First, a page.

I have been spending a lot of time lately thinking about client architecture with Silverlight and to a lesser extent, WPF. I tend to subscribe to the philosophy that when you make your code testable, you get a lot of other great qualities along with it. I believe this so strongly that I go out of my way to architect my inherently untestable code in a way that I can, indeed, test it.
Since I have been writing most my code for the Silverlight platform in the past several months, and I wanted very much to write my code test-driven. I used the Model-View-Presenter pattern (MVP) to implement my view as an interface. The presenter would hand model objects over to the view and I would bind visual items in my view to the model items. The presenter would then tell the IView what to do when any real logic came to play. Over time, however, more and more logic started creeping into the code behind. I had a lot of data converters to doing my dirty work, blending the code between the model and the view. The problem is that anything within the IView implementation (aka code-behind) is not easily unit-testable.
As I started to really understand how binding worked in the context of XAML, I found myself wanting to use binding against view-agnostic objects for testability. Since the view didn’t know anything about the presenter, the only data to bind to was in the model. Sadly, view-specific data started to creep into model items. Where ThumbnailData (for instance) was only meta-information that came from my server, it began to gain properties such as Selected and Hidden. Moreover, what “Selected” means to one part of the UI is different to another part of the UI.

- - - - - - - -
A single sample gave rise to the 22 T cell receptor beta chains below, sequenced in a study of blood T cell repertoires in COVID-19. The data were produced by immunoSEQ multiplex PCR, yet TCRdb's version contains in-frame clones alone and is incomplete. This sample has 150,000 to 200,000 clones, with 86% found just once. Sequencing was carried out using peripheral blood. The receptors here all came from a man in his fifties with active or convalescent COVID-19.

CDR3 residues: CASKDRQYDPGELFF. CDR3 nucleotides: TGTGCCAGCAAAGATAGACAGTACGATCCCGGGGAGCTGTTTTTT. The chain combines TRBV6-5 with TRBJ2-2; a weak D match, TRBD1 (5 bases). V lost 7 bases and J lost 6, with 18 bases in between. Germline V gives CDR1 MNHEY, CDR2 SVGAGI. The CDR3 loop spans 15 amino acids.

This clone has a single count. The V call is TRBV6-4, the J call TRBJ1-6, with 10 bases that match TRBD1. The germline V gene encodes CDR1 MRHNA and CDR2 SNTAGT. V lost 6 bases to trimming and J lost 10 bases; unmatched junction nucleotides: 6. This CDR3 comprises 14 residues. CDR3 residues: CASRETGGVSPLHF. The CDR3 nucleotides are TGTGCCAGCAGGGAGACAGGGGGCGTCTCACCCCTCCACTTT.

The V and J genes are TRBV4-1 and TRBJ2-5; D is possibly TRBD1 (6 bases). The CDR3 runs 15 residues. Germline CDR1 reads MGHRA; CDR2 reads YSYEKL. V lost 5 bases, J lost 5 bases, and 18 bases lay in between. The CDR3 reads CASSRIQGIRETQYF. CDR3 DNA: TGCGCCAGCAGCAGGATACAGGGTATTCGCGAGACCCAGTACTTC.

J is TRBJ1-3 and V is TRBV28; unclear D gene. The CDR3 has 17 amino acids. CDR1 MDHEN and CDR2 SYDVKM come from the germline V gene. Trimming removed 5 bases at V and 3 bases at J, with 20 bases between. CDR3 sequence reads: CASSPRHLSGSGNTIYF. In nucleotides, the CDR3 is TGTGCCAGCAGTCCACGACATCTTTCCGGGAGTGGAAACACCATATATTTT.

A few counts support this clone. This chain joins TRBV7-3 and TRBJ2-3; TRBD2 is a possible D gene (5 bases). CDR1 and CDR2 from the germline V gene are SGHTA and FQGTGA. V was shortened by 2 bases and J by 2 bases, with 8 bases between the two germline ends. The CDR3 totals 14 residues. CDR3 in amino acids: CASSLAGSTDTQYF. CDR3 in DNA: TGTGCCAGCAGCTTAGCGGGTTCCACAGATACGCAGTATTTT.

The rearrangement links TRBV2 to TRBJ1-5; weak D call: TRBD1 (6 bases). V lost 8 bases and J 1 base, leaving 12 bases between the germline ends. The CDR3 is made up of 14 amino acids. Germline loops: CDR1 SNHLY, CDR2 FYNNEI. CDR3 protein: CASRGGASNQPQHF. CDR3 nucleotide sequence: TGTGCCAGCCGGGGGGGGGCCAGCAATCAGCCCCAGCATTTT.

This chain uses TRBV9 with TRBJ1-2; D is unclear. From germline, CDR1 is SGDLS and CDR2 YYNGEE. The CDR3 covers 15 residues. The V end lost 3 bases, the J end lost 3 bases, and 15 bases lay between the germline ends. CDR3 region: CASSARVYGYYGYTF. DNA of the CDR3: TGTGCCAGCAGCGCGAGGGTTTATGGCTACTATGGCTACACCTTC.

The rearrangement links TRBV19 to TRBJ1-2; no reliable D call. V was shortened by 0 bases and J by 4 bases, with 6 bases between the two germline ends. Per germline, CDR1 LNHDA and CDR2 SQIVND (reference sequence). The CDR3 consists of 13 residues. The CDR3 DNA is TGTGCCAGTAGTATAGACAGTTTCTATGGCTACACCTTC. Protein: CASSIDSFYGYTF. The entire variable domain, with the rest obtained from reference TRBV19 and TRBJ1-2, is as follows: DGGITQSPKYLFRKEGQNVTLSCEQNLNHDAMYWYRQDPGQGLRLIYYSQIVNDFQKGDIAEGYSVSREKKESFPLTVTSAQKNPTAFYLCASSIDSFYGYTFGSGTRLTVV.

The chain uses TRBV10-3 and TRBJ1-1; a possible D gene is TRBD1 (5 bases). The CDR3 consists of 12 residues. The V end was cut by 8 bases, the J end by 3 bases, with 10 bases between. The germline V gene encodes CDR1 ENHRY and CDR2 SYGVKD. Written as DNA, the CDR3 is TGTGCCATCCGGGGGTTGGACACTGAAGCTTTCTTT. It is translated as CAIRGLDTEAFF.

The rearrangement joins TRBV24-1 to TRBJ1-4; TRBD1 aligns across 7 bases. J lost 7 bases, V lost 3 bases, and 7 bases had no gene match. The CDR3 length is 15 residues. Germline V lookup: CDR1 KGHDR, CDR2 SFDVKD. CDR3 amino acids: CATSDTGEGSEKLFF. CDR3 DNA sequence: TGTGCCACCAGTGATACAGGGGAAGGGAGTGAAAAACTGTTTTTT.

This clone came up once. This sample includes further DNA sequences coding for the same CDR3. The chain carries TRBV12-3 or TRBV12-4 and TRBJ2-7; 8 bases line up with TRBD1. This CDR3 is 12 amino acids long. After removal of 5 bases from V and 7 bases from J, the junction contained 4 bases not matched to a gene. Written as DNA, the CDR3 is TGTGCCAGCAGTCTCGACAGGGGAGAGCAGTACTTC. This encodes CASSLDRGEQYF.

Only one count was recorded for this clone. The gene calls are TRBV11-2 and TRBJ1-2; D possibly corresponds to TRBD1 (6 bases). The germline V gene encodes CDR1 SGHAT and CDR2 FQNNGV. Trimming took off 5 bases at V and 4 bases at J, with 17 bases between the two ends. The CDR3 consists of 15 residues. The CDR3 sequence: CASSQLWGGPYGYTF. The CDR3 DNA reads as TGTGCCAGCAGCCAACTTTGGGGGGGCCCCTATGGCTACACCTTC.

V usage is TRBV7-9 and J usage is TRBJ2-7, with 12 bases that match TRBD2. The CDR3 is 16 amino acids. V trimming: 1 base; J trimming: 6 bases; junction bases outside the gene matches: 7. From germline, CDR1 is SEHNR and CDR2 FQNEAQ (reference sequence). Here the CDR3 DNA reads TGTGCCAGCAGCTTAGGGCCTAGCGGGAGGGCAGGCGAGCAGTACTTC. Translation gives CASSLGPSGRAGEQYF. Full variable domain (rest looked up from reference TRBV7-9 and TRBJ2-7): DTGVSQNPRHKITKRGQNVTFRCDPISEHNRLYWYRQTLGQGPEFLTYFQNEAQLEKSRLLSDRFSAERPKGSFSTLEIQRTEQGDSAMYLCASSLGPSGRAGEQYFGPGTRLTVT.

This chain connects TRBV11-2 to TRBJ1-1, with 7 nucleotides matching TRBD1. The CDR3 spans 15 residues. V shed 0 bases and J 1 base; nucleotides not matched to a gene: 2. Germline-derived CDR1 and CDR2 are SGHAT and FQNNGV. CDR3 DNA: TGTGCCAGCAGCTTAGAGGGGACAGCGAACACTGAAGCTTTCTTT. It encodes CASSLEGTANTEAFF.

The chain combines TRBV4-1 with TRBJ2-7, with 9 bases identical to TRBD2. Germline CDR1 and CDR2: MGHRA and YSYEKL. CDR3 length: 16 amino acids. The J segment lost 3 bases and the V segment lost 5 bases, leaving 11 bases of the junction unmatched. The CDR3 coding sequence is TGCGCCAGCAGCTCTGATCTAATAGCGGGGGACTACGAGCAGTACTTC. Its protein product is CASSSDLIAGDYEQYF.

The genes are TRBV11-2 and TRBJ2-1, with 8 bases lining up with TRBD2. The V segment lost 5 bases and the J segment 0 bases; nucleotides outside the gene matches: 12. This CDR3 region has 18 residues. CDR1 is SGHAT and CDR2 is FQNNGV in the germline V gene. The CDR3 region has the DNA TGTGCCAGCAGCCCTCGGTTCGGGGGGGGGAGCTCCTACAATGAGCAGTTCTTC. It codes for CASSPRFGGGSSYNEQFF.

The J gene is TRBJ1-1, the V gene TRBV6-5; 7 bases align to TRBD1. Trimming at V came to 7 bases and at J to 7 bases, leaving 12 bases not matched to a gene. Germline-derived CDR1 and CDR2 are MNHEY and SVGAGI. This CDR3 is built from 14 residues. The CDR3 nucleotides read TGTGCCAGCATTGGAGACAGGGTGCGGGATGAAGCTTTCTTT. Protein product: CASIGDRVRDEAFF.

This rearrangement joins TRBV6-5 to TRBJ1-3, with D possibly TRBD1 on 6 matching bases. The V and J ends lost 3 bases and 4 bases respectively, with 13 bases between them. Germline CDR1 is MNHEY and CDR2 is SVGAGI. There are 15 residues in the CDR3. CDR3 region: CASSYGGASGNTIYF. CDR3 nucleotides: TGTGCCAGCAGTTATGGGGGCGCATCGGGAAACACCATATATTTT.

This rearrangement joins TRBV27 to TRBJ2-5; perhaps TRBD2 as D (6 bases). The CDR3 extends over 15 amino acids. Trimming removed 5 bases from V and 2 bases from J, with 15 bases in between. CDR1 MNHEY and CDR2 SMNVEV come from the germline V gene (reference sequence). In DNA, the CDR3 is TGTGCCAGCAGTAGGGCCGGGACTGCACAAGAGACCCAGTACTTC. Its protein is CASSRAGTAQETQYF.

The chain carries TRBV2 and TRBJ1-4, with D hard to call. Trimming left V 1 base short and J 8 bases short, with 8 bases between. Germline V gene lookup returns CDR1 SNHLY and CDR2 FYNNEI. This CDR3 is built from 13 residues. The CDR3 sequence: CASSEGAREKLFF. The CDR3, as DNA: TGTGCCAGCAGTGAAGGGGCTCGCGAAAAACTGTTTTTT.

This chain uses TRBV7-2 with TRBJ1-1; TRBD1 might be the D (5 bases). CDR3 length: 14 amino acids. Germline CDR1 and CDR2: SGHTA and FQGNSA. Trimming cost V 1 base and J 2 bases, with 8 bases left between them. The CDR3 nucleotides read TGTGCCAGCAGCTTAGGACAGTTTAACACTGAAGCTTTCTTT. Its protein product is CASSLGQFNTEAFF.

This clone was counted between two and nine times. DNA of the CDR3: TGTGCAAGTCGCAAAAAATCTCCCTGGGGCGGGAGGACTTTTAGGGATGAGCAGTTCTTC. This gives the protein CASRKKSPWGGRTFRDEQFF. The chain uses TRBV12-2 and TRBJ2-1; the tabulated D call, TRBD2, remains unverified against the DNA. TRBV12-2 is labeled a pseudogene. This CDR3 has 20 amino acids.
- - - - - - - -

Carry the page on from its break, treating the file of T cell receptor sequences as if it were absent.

This was not the direction I wanted to go. In a fit of desperation, a colleague and I sat down and designed a pattern where we had a “ViewState” and a “ViewLogic” class. “ViewState” was just a set of properties (model data and view properties) that implements INotifyPropertyChanged for the view to bind against and “ViewLogic” manipulated the “ViewState” to add the UI smarts.
The benefits were immediate and obvious. We started seeing logic that was once in the code-behind move over to the “ViewLogic”. We immediately received testing benefits. We could write tests against the “ViewState” as if it were the actual UI. We even started writing our new features with TDD. Everything was great!
I was all ready to start blogging about it. My colleague and I had come up with this fantastic pattern for making testable Silverlight UIs and I wanted to tell the world. When doing some comparative reading I started seeing the “MVVM” term pop up here and there. It didn’t take long for me to realize that what we had invented in a bubble was just a subtle variant of the Model-View-ViewModel pattern. The ViewModel is really just our ViewLogic and ViewState combined into one single class. It only solidified my belief that this pattern had legs.
Although I sensed some initial skepticism from my team-mates about using the pattern throughout the product, it didn’t take long for them to recognize how important the MVVM pattern would be to our project. Since adoption our test coverage has skyrocketed with hundreds of useful tests. The proof is in the pudding. The vast majority of our bugs that come in have been one of two types of bugs: Missed features or improper binding – two things that the MVVM pattern can’t help prevent.
So, that is how I got so interested in the MVVM pattern. Because it is relatively new, the community is still working out the best practices. There is room for experimentation and that can be a lot of fun. Lets solve the new problems. Lets push the community in the right direction. We are already hearing the buzz for Silverlight 3 to contain native support for MVVM (via Prism). Lets keep this going… and lets have fun doing it!